Jose Cardenas: This week, Chicanos Por La Causa hosted the age-friendly communities conference to promote action plans, advancing age-friendly practices. Joining me to talk about the conference is Frank Gallardo the vice-president of the family empowerment services and head of the age-friendly communities project. Frank, tell us quickly what the project is about and we'll talk some more about the specifics of the conference.
Frank Gallardo: The project is an international effort under the world health organization where funding through the foundation has brought together five partner organizations across the country. They're advancing and moving forward age-friendly principles within our own community. These are grassroots efforts.
Jose Cardenas: What would they be?
Frank Gallardo: For instance, easy access to transportation may be one of them, social participation and engagement would be another example of that.
Jose Cardenas: And the partners that you're conferring with as I understand this was a small gathering in Phoenix. These are people you've worked with in the past and they're here to compare notes. What cities are they?
Frank Gallardo: We have four partner organizations, two are from New York, one is the Brownsville Project, the other is called the Abyssinian Corporation. We have the Resurrection Project out of Chicago and another out of California, East Asian Local Corporation.
Jose Cardenas: Those cities and the communities you described are so different than what most people would find in Phoenix. How can their experiences be of help to us?
Frank Gallardo: Each one of us in this partnership, we are each working on an initiative that's grassroots within our own specific community and so it's a peer learning approach that we're taking. Every six to eight months, five partner organizations are meeting and discussing and sharing best practices across each other in terms of what's working and what hasn't and lessons learned within our own specific community.
Jose Cardenas: And does each conference have a particular focus? Like this, what did you talk about at this one?
Frank Gallardo: It was two fold. One, it was it introducing the partner organizations to our own communities, our own areas where we're specifically working on our initiatives. The other thing to accomplish is really focused on the peer learning approach. It's the best practices, what we gathered from this particular conference is really a lot of lessons learned. As we came to find there's a lot of similarities and commonalities between the challenges and successes that each one of us is having. Often times we feel that we're the only ones experiencing these challenges as we're working with our aging population but we come to find there's similarities. We're learning across each other and assuring that approaches are changing as we're going along.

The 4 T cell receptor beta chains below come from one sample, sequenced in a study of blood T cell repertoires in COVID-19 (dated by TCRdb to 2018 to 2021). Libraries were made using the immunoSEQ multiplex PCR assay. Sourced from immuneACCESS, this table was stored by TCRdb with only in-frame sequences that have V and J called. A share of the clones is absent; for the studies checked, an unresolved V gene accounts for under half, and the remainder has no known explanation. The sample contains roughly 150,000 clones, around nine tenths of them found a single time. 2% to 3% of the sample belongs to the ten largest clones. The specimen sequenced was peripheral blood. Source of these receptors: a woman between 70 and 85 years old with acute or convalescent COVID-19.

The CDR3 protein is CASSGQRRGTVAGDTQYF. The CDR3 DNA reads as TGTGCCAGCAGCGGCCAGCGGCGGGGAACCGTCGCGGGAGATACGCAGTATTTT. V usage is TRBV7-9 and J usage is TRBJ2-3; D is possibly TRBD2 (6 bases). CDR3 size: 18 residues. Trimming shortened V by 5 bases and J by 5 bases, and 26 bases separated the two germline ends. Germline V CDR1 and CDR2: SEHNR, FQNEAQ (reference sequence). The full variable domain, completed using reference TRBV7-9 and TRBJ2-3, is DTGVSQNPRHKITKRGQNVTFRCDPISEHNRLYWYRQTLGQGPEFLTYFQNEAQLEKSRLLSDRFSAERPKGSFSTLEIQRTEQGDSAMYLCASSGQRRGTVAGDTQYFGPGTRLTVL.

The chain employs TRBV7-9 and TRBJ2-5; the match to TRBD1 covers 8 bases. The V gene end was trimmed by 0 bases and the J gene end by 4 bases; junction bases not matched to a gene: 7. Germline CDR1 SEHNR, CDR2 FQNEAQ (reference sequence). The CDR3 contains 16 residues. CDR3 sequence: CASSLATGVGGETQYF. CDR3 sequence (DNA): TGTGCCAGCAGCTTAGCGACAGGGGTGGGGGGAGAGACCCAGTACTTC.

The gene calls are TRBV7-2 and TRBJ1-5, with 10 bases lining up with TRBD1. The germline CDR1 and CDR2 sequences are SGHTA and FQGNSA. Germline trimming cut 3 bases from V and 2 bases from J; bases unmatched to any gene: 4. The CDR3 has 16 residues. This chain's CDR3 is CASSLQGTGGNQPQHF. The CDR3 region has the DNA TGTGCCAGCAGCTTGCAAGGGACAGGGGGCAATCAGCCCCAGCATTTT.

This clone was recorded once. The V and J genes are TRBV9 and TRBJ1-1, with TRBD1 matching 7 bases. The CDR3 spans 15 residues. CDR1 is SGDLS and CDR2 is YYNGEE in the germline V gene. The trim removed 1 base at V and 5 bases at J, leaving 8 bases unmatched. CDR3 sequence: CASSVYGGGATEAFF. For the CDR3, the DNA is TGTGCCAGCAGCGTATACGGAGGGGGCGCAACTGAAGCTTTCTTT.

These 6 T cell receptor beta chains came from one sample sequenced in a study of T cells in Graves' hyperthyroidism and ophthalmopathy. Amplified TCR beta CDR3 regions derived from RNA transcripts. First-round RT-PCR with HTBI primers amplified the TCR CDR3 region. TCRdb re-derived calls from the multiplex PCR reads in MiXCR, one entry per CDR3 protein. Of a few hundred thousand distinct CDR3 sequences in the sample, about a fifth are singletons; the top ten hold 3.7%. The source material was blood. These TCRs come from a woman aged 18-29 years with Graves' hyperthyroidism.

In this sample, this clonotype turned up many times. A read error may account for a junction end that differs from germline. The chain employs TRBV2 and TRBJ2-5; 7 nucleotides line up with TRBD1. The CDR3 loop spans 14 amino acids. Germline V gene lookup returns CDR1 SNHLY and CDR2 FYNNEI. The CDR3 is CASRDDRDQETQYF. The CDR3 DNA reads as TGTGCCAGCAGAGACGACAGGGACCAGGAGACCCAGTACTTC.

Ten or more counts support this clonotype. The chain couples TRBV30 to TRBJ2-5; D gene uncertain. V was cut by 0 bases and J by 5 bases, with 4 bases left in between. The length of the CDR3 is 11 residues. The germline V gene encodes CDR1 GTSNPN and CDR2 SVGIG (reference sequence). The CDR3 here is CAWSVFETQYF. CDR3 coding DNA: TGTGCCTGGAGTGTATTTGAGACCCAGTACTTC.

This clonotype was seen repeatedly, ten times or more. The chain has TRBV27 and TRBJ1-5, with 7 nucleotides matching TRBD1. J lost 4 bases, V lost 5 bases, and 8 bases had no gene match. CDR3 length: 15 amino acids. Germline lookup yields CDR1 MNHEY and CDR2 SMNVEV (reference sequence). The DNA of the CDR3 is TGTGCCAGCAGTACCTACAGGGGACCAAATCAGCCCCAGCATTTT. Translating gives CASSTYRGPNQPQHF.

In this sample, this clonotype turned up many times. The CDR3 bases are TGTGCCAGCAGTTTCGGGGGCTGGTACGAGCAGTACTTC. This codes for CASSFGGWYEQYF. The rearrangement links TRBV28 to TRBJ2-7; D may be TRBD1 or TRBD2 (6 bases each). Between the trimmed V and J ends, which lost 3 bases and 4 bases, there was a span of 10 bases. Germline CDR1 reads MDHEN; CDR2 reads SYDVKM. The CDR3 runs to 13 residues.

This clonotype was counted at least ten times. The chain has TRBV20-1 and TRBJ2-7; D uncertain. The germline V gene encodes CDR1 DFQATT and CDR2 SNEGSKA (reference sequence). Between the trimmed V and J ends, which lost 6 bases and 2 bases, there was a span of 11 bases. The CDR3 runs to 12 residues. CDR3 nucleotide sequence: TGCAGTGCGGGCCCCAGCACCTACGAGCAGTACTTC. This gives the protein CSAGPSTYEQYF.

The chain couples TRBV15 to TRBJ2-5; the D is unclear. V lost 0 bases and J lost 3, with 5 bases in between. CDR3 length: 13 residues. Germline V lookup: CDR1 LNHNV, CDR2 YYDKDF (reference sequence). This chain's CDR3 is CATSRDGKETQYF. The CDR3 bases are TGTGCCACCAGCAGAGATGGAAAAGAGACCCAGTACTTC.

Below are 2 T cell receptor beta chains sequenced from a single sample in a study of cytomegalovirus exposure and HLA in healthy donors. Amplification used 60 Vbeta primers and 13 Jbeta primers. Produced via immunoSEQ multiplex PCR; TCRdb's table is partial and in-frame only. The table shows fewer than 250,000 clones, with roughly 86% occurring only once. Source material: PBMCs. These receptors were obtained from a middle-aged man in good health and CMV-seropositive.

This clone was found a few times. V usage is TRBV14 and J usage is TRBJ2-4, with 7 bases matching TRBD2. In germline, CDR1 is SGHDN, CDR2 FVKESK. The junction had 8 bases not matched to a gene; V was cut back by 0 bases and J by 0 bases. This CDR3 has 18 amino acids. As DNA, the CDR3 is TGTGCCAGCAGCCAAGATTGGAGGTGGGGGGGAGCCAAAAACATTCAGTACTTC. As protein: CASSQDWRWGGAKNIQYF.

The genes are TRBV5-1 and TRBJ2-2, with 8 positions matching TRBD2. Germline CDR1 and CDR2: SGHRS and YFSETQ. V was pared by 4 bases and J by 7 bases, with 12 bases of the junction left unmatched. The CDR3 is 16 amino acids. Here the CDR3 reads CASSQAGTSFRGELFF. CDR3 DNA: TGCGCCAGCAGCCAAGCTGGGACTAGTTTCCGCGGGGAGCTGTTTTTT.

Jose Cardenas: As I understand it, one of the examples is not in this country, it's Dublin, Ireland, where they seem to have a better handle.
Frank Gallardo: Correct. About a year and a half ago, we had an opportunity, the five partner organizations are an age-friendly community USA partnership. And so we had an opportunity to go to Dublin, which was the first conference -- and it was focused around age-friendly communities, the international effort, we were able to meet with other organizations that are doing same or similar work.
Jose Cardenas: We have a picture of that conference there.
Frank Gallardo: Correct. That's it right there. So we were able to meet with other organizations on an international level that are doing same or similar work within their own specific communities at a grassroots level.
Jose Cardenas: We're we doing here in Phoenix?
Frank Gallardo: In our particular case, we're working within three senior living facilities where we've identified senior leaders within these facilities, we've got a pool of 10 senior leaders that at this point we're putting them through a senior leadership academy. Again, the approach is not for us to create an agenda for our seniors but through their own leadership efforts and the appropriate education in terms of making impact and change that our seniors at some point begin to create an agenda for themselves. The approach is grassroots and then eventually what we intend to do is to begin connecting to the surrounding communities, and then to much broader access in terms of what positions that go beyond their own smaller pockets of community.
Jose Cardenas: And what we're talking about is not other agencies providing specific assistance, like handlebars that people can hold. You're talking about them being able to go out and advocate on their own for issues that are important to them?
Frank Gallardo: Correct. A couple of examples that have already come up as a result as we've been talking to the seniors within the facilities is that in one example, a senior living facility located off of 16th street, that senior living facility doesn't have any public transportations that coming into that senior living complex. And so our seniors who are no longer driving, don't have means of transportation, don't have public access to be able to get to and from either the grocery store or to be able to access other social engagement opportunities across another senior center that's about three or four miles away from where they live, that's one issue that I think the seniors can begin to tackle in terms of looking at a means of transportation for them. So they're not isolated to just their pocket communities but rather they're able to gain access and go beyond just their community to the surrounding community.
Jose Cardenas: Now, Frank I understand this is in its infancy so we'll have you back down the road to talk about progress that's being made, thank you so much.
Frank Gallardo: Thank you so much for having me.
Jose Cardenas: And that's our show for tonight. From all of us here at "Horizonte," I'm José Cárdenas, have a good evening.